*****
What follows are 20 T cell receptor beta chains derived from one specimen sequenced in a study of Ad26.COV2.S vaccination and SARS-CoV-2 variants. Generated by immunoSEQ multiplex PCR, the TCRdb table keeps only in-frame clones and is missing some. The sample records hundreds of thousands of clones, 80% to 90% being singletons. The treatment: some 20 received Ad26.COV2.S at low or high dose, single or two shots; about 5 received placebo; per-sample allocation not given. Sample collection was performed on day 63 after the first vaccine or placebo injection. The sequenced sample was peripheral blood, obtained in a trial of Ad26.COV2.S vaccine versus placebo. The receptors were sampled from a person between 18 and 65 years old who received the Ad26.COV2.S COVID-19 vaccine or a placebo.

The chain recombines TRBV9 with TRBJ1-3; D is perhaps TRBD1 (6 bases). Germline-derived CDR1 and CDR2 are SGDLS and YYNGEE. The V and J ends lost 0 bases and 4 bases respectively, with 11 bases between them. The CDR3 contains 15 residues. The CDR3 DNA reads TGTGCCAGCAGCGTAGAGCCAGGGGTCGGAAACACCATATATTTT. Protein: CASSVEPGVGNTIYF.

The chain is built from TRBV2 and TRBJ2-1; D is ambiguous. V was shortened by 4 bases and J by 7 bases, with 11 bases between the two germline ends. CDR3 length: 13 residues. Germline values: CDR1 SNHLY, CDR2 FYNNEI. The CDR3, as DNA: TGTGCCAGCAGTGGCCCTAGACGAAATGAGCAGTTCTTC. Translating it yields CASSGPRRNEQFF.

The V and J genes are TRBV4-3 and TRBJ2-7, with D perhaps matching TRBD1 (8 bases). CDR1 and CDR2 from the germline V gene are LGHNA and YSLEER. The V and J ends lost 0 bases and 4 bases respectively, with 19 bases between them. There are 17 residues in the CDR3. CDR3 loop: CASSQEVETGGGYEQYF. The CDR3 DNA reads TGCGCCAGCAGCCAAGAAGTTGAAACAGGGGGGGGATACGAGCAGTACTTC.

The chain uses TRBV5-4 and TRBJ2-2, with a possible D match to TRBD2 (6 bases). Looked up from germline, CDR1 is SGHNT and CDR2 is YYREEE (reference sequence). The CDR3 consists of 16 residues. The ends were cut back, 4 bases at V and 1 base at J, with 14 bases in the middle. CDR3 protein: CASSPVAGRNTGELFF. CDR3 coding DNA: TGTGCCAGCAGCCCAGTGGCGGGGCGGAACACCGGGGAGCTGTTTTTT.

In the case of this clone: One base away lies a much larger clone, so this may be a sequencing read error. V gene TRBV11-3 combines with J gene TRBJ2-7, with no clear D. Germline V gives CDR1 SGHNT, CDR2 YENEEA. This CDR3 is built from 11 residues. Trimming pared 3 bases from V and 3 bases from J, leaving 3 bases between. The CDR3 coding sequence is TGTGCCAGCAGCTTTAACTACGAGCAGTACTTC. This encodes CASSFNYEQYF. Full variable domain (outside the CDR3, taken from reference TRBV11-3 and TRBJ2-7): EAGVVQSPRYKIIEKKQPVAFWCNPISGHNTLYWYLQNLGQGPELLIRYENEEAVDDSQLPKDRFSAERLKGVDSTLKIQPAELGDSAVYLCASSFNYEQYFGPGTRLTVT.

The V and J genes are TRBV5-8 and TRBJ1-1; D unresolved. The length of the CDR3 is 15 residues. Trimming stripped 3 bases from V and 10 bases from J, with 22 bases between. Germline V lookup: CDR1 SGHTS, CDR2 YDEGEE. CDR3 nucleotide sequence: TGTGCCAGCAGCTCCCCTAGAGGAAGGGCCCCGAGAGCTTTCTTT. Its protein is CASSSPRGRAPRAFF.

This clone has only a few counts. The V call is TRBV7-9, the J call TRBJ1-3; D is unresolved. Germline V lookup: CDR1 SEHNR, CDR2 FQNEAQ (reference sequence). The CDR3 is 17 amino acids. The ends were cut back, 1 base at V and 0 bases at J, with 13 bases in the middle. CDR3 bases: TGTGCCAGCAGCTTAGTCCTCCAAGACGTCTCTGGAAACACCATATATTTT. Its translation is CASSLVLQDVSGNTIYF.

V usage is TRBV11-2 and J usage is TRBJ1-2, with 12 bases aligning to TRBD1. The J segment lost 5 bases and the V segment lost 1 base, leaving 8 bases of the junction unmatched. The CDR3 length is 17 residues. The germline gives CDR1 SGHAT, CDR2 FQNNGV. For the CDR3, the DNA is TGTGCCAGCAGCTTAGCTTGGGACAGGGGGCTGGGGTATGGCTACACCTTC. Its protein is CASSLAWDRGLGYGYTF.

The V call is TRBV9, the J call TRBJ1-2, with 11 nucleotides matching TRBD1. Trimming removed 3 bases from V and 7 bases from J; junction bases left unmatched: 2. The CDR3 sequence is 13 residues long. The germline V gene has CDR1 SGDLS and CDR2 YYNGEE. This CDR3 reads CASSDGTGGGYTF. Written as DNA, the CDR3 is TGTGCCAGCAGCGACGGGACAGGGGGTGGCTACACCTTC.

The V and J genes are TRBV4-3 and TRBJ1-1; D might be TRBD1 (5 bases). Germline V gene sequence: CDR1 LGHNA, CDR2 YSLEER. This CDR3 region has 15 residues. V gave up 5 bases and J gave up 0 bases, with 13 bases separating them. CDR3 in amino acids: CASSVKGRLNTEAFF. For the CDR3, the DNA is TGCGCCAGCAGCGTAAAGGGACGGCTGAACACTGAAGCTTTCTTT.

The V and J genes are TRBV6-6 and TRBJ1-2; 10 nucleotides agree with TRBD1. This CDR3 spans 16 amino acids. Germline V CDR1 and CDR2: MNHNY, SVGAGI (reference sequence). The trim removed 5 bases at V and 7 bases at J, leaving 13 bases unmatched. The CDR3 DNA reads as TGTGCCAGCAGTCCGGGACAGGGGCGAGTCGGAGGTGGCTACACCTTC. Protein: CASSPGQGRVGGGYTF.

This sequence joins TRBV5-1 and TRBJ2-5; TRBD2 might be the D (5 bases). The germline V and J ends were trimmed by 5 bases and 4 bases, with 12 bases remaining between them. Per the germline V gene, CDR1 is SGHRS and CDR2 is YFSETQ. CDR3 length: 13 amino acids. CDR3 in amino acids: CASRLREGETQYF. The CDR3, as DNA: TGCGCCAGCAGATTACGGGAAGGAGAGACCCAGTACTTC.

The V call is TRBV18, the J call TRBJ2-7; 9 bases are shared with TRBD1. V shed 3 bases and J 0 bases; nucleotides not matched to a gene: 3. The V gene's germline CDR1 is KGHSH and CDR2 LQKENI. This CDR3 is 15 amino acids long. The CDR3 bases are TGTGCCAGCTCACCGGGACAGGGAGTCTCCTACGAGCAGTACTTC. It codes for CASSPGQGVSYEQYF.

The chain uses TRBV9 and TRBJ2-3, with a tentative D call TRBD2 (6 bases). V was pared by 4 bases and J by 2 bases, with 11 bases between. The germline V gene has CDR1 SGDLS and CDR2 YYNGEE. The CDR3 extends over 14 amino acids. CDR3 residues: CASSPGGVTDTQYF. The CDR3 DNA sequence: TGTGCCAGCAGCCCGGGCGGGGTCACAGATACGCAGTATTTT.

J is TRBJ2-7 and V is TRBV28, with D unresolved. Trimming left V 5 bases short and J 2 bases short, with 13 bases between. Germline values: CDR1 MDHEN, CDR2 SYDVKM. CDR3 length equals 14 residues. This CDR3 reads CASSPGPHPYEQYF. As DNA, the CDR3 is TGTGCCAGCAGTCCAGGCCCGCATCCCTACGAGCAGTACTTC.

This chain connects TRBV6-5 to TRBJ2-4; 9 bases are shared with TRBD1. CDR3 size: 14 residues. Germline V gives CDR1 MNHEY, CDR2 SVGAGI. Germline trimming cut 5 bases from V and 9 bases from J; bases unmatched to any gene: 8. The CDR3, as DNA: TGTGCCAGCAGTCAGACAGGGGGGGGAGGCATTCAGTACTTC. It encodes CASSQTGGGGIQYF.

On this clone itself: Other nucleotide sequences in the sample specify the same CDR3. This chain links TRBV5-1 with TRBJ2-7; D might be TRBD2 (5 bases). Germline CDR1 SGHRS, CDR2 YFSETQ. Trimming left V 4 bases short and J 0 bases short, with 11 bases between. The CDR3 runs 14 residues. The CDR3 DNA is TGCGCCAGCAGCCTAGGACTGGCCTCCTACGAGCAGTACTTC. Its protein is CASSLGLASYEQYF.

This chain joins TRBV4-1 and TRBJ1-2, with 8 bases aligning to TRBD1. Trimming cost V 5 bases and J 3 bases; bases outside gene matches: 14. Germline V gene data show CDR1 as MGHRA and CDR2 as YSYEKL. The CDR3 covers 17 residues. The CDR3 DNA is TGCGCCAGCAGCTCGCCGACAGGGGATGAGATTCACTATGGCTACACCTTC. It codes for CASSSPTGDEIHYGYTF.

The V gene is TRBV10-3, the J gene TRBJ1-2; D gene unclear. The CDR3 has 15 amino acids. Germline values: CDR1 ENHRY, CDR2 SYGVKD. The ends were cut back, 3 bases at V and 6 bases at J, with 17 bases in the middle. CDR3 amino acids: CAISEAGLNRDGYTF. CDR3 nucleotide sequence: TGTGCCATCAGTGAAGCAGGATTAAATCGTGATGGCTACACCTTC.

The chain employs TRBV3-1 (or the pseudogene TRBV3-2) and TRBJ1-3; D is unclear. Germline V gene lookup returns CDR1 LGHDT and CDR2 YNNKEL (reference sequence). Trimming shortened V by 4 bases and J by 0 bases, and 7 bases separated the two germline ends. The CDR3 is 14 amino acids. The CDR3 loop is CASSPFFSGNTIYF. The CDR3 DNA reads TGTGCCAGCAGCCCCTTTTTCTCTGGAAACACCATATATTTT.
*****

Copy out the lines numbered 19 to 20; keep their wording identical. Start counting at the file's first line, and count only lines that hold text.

This chain joins TRBV4-1 and TRBJ1-2, with 8 bases aligning to TRBD1. Trimming cost V 5 bases and J 3 bases; bases outside gene matches: 14. Germline V gene data show CDR1 as MGHRA and CDR2 as YSYEKL. The CDR3 covers 17 residues. The CDR3 DNA is TGCGCCAGCAGCTCGCCGACAGGGGATGAGATTCACTATGGCTACACCTTC. It codes for CASSSPTGDEIHYGYTF.

The V gene is TRBV10-3, the J gene TRBJ1-2; D gene unclear. The CDR3 has 15 amino acids. Germline values: CDR1 ENHRY, CDR2 SYGVKD. The ends were cut back, 3 bases at V and 6 bases at J, with 17 bases in the middle. CDR3 amino acids: CAISEAGLNRDGYTF. CDR3 nucleotide sequence: TGTGCCATCAGTGAAGCAGGATTAAATCGTGATGGCTACACCTTC.